This video is our “shrine” to Erik. The song was especially significant to him as the lyrics were based on years of conversations with him about his struggles with depression. While that remained a struggle for him, he was especially proud of this song and the truth it contained. The drumming is some of his best work and the music is something we are all very proud of.

RIP Erik Herzog

Moab on Thee Facebooks

Moab website

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Uzala Announce Breakup

Posted in Whathaveyou on February 26th, 2017 by JJ Koczan

UZALA

Sad news out of Boise, Idaho, in that atmospheric doomers Uzala seem to have broken up. The announcement came via a brief Facebook post from guitarist Chad Remains that went like this:

R.I.P. UZALA
2009-2017
Our sincere thanks to everyone who supported us along the way. We love you all.

What he or the trio — which at last check was Darcy Nutt on guitar/vocals, Remains and drummer Chuck Watkins — has not said is why. Uzala had been relatively quiet since the release of their early 2016 Live at Roadburn MMXV (review here) CD/LP through Burning World Records, and it now looks like that will serve as the band’s final recorded statement.

Their two prior full-length albums, Tales of Blood and Fire and Uzala (track premiere here), were issued in 2013 and 2011, respectively. Both earned the band significant acclaim, and especially the latter found them coming into an atmospheric individualism bolstered by the melodic range in Nutt’s voice and the tonal onslaught from Remains. These elements, set to the steady foundation from Watkins’ drumming, the low rumble of then-bassist Nick Phit (see also: Graves at Sea), and a recording job by Tad Doyle, positioned Uzala for remarkable forward momentum.

They toured the US alongside Mike Scheidt of YOB in 2013 (review here) before following up with the aforementioned trip to Europe for Roadburn (review here), where they were nothing short of spellbinding. Having been fortunate enough to stand in front of the Green Room stage and see that set in its entirety (as well as take the pictures on the cover of the subsequent live outing), it seemed Uzala were living up to and through the potential their work had shown up to that point, and whatever was going to come next from them would not be something to miss.

Whether or not they’ll ultimately make some statement, and whether or not the breakup sticks — I don’t want to speculate at reasons without anything concrete to go on, so I won’t — their output stands in testament to what they had to offer, and while they appeared to be on the cusp of reaching a new aesthetic level, the accomplishments under their collective belt remain substantial enough to resonate for years to come.

You hate to see good bands go, but Uzala never operated under any terms but their own, so there it is. Respect and best wishes to them.

Uzala, Tales of Blood and Fire (2013)

Uzala on Thee Facebooks

Uzala on Bandcamp

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R.I.P. Geoff Nicholls, Keyboardist of Black Sabbath, 1948-2017

Posted in Whathaveyou on January 28th, 2017 by JJ Koczan

geoff nicholls black sabbath tony iommi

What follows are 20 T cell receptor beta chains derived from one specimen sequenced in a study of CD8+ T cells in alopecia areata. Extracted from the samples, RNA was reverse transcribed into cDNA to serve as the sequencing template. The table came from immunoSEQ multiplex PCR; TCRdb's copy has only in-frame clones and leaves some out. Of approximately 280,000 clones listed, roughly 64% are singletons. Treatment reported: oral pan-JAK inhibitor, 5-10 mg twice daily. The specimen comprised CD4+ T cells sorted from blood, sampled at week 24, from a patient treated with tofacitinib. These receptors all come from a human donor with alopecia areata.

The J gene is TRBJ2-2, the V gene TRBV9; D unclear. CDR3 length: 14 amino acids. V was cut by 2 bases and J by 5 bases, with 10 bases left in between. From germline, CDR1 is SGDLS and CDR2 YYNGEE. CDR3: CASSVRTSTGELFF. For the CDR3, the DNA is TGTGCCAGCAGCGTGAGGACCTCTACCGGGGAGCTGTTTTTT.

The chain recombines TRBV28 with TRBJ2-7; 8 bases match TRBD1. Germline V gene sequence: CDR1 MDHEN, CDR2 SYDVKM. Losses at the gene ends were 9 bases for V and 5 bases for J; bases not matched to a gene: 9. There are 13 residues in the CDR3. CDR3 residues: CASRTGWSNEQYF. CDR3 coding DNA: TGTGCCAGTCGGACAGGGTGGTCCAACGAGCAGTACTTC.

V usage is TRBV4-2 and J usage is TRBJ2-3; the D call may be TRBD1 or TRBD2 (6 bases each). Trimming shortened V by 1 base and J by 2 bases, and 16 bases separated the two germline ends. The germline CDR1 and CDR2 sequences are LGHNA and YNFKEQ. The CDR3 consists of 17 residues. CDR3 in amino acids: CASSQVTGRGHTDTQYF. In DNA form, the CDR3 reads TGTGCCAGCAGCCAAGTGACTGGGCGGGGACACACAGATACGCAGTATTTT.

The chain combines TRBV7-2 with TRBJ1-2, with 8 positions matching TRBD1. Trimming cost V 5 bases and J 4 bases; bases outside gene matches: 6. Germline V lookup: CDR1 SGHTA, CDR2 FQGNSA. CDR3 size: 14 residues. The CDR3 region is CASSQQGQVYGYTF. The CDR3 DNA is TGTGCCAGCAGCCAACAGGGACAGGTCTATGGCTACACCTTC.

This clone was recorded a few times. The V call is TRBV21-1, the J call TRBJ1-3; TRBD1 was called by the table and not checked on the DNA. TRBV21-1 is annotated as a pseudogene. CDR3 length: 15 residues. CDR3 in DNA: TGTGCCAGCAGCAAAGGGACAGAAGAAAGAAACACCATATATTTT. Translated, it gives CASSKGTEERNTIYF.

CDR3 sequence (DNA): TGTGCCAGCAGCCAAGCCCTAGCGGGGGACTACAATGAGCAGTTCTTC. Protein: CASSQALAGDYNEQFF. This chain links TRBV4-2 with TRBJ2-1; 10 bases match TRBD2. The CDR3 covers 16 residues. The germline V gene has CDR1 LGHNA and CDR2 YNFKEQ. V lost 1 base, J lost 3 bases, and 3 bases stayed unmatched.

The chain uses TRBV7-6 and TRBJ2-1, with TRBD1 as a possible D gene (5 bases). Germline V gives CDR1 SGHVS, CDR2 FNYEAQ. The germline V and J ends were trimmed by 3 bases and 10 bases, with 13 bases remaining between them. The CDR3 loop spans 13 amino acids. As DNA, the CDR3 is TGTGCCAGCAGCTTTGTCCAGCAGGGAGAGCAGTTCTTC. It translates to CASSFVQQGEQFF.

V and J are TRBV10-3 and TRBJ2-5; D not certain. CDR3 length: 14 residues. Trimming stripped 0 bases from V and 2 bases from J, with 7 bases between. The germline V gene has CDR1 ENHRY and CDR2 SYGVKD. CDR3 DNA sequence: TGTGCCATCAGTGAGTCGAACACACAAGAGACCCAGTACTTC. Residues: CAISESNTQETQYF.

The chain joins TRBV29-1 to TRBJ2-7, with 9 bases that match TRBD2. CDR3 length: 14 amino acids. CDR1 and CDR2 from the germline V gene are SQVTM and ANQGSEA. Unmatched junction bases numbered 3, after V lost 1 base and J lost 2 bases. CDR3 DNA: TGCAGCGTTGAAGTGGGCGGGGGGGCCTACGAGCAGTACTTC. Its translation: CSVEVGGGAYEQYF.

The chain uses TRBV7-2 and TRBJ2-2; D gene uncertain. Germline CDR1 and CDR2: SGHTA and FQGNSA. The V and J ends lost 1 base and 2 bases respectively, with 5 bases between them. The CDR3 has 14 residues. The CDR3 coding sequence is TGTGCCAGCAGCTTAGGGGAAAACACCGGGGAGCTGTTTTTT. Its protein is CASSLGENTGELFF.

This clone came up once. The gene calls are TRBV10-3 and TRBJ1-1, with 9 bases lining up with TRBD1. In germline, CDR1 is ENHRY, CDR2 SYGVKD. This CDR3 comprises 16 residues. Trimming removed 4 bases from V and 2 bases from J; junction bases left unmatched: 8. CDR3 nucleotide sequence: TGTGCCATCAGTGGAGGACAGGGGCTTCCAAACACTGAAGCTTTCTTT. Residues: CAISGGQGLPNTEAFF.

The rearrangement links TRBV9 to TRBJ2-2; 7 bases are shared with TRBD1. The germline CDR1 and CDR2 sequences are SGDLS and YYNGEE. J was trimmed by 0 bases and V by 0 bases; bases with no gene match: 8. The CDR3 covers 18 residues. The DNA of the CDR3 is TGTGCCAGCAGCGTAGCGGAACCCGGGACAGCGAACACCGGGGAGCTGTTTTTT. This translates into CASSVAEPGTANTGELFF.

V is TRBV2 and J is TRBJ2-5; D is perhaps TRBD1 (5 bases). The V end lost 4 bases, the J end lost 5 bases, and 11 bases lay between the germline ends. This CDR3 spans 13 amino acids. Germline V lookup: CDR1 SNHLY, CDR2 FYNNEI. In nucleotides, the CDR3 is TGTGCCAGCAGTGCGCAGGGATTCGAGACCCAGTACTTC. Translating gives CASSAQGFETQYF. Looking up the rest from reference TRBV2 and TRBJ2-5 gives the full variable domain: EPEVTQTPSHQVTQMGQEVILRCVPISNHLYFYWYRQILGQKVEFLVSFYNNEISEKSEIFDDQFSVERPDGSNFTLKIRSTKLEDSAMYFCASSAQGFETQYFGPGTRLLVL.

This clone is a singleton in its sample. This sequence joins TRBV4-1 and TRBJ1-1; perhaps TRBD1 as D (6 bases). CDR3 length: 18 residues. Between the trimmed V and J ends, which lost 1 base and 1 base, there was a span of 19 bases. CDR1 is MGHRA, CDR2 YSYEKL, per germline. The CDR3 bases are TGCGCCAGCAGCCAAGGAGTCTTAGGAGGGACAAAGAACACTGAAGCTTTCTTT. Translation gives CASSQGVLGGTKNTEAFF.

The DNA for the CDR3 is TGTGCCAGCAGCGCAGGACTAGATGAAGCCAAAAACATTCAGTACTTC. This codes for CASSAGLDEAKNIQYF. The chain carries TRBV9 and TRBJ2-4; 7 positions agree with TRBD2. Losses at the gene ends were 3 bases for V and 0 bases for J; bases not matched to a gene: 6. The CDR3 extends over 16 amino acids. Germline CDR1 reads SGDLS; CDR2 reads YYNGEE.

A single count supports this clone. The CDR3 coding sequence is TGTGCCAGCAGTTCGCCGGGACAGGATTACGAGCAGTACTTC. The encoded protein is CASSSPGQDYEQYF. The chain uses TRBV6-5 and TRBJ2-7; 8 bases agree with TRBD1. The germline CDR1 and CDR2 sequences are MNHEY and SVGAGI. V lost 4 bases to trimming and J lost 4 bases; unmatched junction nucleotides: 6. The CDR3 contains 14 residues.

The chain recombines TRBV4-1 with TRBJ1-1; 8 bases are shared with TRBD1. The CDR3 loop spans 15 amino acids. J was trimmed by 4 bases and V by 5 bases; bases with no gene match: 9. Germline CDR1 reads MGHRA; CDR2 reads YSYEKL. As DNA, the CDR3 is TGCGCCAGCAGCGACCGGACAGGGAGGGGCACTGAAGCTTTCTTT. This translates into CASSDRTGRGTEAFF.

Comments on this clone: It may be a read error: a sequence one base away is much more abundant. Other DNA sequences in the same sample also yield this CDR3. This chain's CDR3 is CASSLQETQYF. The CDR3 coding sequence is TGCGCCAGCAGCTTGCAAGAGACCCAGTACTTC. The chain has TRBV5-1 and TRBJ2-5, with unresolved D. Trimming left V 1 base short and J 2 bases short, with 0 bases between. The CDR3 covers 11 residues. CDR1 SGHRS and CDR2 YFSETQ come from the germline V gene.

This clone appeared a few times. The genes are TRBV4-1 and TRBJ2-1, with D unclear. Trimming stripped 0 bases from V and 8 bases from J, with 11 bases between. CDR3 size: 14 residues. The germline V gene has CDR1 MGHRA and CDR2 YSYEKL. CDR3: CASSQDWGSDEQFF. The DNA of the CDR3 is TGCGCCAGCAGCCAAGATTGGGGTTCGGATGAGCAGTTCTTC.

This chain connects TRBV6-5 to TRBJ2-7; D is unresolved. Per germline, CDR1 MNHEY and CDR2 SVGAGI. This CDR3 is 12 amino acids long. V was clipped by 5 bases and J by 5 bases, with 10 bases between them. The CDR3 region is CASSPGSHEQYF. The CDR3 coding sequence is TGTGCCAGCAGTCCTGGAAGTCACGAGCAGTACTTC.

Sad news today from the camp of heavy metal forebears Black Sabbath, who report that longtime keyboardist Geoff Nicholls has died following a long fight with lung cancer. Nicholls, who occasionally also contributed rhythm guitar and bass to the band on stage, was a rarely-seen but often-heard presence in Sabbath, adding texture to the crucial albums of the band’s first era post-Ozzy Osbourne and taking part in the great expansion of their sound that 1980’s Heaven and Hell and 1981’s Mob Rules represented, as well as the continuing process of remaking the aesthetic the band helped create across outings like 1983’s Born Again, which brought in Ian Gillan to replace Ronnie James Dio, and into the Tony Martin years with 1987’s The Eternal Idol, 1989’s Headless Cross, 1990’s Tyr, their Dehumanizer 1992 Dio reunion LP, 1994’s Cross Purposes, and 1995’s Forbidden, which brought Martin back into the fold.

During this time of change for Sabbath, Nicholls was a steady presence alongside founding guitarist Tony Iommi amid an often tumultuous lineup. Some of his greatest work can be heard on these under-heralded outings, as well as on 1982’s Live Evil, and though he doesn’t receive the same kind of credit as Iommi, Osbourne, original bassist Geezer Butler or drummer Bill Ward, the atmospheric crux he was able to bring to Black Sabbath during his years with the band still resonates in their ongoing influence on metal in both the commercial and underground spheres.

Nicholls continued to play with Sabbath through their first reunion with Osbourne in the late ’90s, appearing on the single “Psycho Man” and on the 1998 Reunion live album, and into the middle of the last decade, also working with Iommi on the 2004 side-project, The 1996 DEP Sessions. His last appearance on a Sabbath record was 2007’s Live at Hammersmith Odeon, which captured recordings from the early ’80s, but in 2016, he would rejoin with his former bandmates in Quartz to release Fear No Evil, their first album since 1983 and his final studio appearance.

Said Tony Iommi of Nicholls’ passing: